Should You Invest in a 401(k)?

If you're looking to save for retirement, ask yourself these questions.

Medically reviewed in June 2021

Investing in a 401(k) can be a simple way to save for retirement—but these are company-sponsored plans: If your employer doesn’t offer one, you’re out of luck. Even if your company does, you’ll want to take a few things into consideration before opening a 401k account. Ask yourself these five questions:

  1. Does your employer match your contributions?
  2. Do you need an easy way to save, or you won’t save at all?
  3. Do you want to go craaa-zy with your contributions? The limits in 2016 for an IRA/Roth IRA are $5,500 per year if you’re under age 50; for a 401(k) it’s $18,000 for your personal contributions. These numbers do tend to go up year to year, so check with your plan or the IRS website to see current maximum contributions.
  4. Do you want to get the benefits of an employer match—and then roll over your balance into an IRA/Roth IRA when you leave the company? It’s all yours to move over without penalty. (Just a quick FYI: always choose a “direct rollover” so you avoid taxes. It basically means that you are transferring the money straight into the IRA of your choosing so you aren’t taking possession of the money. That way it doesn’t look like you are withdrawing early, which will mean the tax bill that goes along with doing that.)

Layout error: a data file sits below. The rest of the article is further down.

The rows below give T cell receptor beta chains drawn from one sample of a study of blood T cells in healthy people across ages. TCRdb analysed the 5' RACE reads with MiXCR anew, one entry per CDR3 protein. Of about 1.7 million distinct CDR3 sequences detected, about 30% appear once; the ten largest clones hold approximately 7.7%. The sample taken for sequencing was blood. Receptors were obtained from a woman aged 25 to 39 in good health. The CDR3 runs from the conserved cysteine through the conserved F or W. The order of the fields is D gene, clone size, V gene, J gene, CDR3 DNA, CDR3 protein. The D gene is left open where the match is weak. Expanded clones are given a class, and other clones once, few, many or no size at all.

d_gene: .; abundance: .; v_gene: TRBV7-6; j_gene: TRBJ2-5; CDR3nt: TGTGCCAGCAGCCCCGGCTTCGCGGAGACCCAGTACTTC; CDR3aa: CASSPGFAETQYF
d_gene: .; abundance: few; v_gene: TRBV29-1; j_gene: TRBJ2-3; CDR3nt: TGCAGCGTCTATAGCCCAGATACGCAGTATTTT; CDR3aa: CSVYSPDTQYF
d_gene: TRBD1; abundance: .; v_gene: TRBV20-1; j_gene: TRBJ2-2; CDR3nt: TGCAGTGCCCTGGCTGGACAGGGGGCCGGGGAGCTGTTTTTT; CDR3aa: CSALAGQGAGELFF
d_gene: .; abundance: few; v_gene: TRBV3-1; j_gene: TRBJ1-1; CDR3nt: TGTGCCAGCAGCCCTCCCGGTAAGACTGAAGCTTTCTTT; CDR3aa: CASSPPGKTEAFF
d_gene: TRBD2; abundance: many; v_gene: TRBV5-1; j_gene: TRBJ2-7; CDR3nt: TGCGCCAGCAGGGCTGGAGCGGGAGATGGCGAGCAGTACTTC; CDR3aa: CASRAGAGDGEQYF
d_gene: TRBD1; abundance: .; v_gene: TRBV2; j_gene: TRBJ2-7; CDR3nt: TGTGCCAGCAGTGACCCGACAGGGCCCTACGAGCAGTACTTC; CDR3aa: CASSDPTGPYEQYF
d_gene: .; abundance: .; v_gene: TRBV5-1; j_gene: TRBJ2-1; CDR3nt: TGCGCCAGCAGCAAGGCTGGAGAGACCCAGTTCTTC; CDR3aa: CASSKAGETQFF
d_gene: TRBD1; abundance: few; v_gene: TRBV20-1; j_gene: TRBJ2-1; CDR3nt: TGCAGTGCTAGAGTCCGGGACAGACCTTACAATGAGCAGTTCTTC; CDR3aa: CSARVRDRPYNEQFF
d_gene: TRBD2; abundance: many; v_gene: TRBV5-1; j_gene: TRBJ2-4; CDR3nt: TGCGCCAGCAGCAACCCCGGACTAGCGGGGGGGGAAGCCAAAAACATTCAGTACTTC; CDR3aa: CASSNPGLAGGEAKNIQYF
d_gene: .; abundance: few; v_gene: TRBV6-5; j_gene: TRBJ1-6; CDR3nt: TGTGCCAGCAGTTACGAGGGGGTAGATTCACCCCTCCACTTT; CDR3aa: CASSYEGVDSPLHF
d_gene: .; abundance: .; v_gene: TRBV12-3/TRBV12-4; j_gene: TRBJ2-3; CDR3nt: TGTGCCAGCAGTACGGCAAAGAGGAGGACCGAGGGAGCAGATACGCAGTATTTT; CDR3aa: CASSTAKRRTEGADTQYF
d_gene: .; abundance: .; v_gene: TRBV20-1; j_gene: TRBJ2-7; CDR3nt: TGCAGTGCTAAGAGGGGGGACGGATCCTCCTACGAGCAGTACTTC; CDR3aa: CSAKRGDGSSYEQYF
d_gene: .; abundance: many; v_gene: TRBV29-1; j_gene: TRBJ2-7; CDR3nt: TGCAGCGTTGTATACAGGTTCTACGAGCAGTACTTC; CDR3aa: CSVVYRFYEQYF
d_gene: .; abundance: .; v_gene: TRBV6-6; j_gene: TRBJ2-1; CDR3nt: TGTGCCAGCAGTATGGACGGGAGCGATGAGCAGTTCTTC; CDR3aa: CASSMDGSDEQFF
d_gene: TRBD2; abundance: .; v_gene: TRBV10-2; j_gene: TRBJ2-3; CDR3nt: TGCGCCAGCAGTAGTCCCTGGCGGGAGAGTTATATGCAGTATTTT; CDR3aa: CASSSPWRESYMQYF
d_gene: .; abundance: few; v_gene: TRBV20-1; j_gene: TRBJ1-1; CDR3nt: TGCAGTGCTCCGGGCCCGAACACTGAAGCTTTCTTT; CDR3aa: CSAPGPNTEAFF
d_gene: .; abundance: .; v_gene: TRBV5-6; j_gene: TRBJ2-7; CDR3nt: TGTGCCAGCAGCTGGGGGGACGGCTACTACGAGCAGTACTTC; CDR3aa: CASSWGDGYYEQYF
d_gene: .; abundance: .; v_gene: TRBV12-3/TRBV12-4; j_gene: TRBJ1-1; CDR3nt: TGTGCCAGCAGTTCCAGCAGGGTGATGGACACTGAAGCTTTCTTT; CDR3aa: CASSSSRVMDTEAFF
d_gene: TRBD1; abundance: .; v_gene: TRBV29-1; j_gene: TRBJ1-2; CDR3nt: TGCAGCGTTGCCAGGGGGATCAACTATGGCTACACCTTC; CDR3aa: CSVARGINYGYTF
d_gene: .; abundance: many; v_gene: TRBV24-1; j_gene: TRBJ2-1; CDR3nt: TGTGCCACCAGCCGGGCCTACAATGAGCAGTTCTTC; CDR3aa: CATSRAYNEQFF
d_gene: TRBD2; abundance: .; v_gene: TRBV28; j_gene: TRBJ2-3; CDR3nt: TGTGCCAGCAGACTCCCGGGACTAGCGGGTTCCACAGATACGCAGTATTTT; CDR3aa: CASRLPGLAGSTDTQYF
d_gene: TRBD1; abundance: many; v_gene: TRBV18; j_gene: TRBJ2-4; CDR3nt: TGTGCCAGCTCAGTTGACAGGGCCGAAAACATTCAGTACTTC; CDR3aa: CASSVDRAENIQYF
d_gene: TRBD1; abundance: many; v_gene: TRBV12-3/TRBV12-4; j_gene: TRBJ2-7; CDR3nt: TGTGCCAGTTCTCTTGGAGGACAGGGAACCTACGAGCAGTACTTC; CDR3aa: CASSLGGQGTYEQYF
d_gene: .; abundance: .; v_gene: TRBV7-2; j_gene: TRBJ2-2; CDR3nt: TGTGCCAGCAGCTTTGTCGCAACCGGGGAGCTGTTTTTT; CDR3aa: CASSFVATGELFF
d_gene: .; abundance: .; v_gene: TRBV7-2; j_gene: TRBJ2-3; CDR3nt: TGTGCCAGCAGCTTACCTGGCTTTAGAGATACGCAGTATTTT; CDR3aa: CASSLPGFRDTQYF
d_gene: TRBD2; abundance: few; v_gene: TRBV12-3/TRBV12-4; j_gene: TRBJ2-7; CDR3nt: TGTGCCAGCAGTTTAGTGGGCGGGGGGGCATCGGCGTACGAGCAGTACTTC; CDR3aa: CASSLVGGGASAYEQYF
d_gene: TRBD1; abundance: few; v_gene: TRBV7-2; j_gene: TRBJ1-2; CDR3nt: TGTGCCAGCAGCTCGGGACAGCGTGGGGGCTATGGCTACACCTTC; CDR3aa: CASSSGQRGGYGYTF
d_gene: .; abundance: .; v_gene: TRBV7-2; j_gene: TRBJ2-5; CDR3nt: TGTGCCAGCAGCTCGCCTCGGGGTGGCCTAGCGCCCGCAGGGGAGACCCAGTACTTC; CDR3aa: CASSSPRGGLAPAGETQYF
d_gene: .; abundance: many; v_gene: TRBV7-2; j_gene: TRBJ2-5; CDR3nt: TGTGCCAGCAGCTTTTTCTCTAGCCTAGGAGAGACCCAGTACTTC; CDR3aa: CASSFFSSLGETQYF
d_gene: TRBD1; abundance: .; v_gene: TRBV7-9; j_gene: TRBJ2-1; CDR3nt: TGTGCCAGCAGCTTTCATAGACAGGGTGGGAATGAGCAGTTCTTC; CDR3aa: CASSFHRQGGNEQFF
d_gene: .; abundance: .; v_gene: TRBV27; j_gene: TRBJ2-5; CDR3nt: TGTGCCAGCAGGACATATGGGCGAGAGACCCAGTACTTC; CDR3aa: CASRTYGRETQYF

5. Is your emergency fund low? You can take out up to $50,000 (or 50 percent of your balance, whichever is less) if you need it for an emergency and have no penalty if you pay it back within five years. Try your hardest not to exercise this option (especially if you have a precarious work situation, because if you lose your job, you have to pay it back within 60 days or it will be considered a default and hurt your credit score). Just know that option is there if you absolutely have no other choice.

Learn more ways to manage your money.

Excerpted from: RICH BITCH, by Nicole Lapin. Copyright © 2015 Nicole Lapin. Rich Bitch is a trademark used under license from Nothing but Gold Productions. Inc. Published by Harlequin. Reprinted with permission.

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